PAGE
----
Section 54a of Title 45 and section 20105(a) of Title 49, when they are read together, make clear that state regulations, requirements, etc., are deemed federal safety regulations only when they make the state a participant in the enforcement of such regulations. The district judge disregarded this limitation because the Illinois regulation in question had been in force when the original of section 54a was enacted and he thought that therefore it did not have to relate to any federal regulation. But on that view, Congress gave the force of federal law to all state railroad safety regulations in existence then even if they did not further federal goals, and this is neither a plausible interpretation nor one compelled by the language of the statute or its legislative history. See H.R. Rep. No. 1194, 91st Cong., 2d Sess. 22 (1970); S. Rep. No. 619, 91st Cong., 1st Sess. 12, 25 (1969). Section 54a requires treating state regulations that support or implement federal safety norms as if they were federal regulations, but there is no basis for thinking that the statute goes further than that. Why would Congress want the federal courts to enforce state safety regulations (in this case, by doubling a damages award on the basis of such a regulation) unrelated to any safety concerns of federal law?
The district judge's interpretation would lead to irrational disparities in the enforcement of section 54a. Suppose Indiana unlike Illinois does not participate in the section 20105 program (in fact, as far as we can determine, it does not, "State Rail Safety Program Managers," w w w . f ra . dot. gov /downloa ds/sa f e t y / S tat e Managers2009.pdf (visited Apr. 28, 2009)). Then if it had a vehicular-safety regulation identical to section 1550.40 of the Illinois Administrative Code, that regulation would not be treated as a safety statute under the FELA, though Illinois's would be. The difference in treatment, which would affect damages awards in FELA cases, would make no sense. The FELA would mean one thing in Illinois and another thing in Indiana even with regard to identical accidents in two states that had identical safety regulations. This would be contrary to Congress's determination that "laws, regulations, and orders related to railroad safety . . . shall be nationally uniform to the extent practicable." 49 U.S.C. § 20106(a)(1); see also H.R. Rep. No. 1194, supra, at 11-12.
This anomaly would disappear if by virtue of Illinois's participation in the section 20105 program the violation of a federal railroad safety regulation was less likely in Illinois because Illinois engaged in investigative and surveillance activities in support of a federal regulation. Federal law regulates the carriage by rail of materials that could be hazardous to workers, and Illinois, as part of its participation in the section 20105 program, requires reports concerning such materials in order to assist state and federal safety inspectors in assuring compliance with the federal standard. "Inspections Program," Illinois Commerce Commission, available at http://www. icc.illinois.gov/railroad/InspectionsProgram.aspx (visited Apr. 28, 2009); see 49 U.S.C. § 20105(b)(1)(B). That requirement, which we assume is not duplicated in all states, nevertheless does not create a disuniformity in federal railroad worker safety standards, whether substantive or (as in this case) remedial, across states. It just means that some states are aiding in the enforcement of a federal standard, and others not.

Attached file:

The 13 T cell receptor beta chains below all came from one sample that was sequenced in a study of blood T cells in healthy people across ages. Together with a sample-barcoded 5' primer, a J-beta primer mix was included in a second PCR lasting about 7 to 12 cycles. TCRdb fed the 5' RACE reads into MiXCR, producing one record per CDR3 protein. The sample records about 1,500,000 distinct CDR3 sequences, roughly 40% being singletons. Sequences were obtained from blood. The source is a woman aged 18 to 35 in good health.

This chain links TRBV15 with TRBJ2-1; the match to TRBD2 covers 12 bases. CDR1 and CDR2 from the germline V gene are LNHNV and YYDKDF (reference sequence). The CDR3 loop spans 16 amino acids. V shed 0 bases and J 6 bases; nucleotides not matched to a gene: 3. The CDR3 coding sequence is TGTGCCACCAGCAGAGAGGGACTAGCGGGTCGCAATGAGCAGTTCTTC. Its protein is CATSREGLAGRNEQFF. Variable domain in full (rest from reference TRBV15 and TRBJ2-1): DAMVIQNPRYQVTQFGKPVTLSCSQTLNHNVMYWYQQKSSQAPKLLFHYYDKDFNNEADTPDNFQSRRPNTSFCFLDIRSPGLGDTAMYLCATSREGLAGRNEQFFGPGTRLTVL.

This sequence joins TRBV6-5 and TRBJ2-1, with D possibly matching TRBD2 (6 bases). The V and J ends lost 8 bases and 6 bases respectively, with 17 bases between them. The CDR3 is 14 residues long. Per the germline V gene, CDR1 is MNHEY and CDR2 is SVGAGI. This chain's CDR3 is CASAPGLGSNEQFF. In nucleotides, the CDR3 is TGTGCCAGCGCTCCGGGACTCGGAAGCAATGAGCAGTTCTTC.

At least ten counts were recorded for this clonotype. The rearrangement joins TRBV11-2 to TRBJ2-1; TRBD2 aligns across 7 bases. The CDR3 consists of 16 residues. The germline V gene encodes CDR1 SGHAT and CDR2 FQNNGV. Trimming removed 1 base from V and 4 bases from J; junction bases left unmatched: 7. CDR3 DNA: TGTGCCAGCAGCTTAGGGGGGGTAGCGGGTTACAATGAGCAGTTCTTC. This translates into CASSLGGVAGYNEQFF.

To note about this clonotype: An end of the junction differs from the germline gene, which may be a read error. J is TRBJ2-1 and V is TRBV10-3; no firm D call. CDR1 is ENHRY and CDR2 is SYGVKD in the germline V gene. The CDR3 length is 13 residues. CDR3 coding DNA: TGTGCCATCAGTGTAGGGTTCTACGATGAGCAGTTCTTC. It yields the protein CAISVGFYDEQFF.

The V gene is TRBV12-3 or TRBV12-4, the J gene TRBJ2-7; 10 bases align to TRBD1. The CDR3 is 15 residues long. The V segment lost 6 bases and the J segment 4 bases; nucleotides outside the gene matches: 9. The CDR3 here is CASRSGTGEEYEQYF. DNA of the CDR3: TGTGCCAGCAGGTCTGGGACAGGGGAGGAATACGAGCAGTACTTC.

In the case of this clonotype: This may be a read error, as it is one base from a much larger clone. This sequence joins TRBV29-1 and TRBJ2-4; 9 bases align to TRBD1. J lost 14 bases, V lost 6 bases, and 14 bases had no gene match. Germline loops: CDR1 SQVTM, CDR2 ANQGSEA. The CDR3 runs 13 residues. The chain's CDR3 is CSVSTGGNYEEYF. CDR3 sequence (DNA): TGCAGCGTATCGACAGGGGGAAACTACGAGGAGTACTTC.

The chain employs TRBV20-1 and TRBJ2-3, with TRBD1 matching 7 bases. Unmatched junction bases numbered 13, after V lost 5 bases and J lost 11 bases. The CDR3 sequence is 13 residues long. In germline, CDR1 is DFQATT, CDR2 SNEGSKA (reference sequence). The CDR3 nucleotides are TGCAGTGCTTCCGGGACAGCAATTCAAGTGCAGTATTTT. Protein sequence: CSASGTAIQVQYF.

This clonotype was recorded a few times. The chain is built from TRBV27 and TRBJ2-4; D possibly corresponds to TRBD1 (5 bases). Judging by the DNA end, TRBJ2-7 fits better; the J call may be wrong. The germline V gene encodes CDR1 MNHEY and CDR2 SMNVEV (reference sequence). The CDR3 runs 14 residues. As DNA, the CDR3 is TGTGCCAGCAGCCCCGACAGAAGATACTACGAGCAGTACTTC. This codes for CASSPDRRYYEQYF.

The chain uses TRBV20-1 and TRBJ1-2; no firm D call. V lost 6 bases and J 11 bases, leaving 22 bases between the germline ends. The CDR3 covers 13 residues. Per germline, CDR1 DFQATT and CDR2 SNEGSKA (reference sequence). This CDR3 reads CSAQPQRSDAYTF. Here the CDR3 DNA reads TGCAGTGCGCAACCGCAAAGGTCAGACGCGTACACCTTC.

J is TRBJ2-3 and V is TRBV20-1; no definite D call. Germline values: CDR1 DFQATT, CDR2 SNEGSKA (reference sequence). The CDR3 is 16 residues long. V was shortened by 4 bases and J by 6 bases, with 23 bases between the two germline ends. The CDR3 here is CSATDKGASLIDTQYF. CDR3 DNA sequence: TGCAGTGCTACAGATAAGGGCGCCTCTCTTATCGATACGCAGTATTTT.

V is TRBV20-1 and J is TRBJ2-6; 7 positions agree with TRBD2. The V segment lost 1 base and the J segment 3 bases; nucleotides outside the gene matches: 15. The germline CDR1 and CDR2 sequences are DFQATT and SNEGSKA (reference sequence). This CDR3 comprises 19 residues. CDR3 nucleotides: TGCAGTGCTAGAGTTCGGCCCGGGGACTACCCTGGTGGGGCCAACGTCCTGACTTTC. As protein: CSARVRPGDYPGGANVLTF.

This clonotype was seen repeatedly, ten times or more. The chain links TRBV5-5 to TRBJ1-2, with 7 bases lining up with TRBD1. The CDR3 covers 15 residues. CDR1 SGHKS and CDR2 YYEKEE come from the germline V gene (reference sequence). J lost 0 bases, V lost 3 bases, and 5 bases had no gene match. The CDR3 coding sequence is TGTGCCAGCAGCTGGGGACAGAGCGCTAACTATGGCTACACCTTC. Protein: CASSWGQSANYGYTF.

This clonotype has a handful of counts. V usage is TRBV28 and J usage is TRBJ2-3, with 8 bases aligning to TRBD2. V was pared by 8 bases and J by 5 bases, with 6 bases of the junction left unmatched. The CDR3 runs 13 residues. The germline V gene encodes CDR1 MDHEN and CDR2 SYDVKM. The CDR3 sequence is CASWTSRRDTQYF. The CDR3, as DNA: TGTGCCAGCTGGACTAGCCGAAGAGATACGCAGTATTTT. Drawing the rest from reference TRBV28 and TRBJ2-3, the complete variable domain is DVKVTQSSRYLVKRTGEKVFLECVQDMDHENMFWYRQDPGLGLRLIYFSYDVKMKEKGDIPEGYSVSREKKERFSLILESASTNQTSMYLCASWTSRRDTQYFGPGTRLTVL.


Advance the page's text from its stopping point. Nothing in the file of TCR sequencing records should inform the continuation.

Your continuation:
Illinois's participation in a reporting program is not the best example of a safety regulation that if violated would increase a plaintiff's damages, 45 U.S.C. §§ 53, 54, 54a, because it is unlikely that violating a reporting requirement would contribute to an accident-though it could, if as a result of the failure to file a report on some hazardous material the hazard was not discovered until a worker had been injured by it. We haven't found better examples, however, and the reason seems to be the comprehensiveness of the federal regulation of railroad safety. The state of Washington, for example, is like Illinois a participant in the section 20105 program, "State Rail Safety Program Managers," www.fra.dot.gov/downloads/ safety/StateManagers2009.pdf (visited Apr. 28, 2009), but it has been content to adopt by reference federal railroad safety regulations, and then-in order to discharge its duty of investigation and surveillance-to provide that all violations of the incorporated safety provisions "will be submitted to the Federal Railroad Administration for enforcement action pursuant to" the state's participation in the federal program. E.g., Wash. Admin. Code § 480-62-200(l)(3).
The railroad also quarrels with some of the expert evidence presented at the trial of this case, but we do not think that the district judge abused his discretion in allowing the jury to consider that evidence. So the determination of liability is affirmed, but the damages must be halved.
AFFIRMED IN PART, REVERSED IN PART, AND REMANDED WITH DIRECTIONS.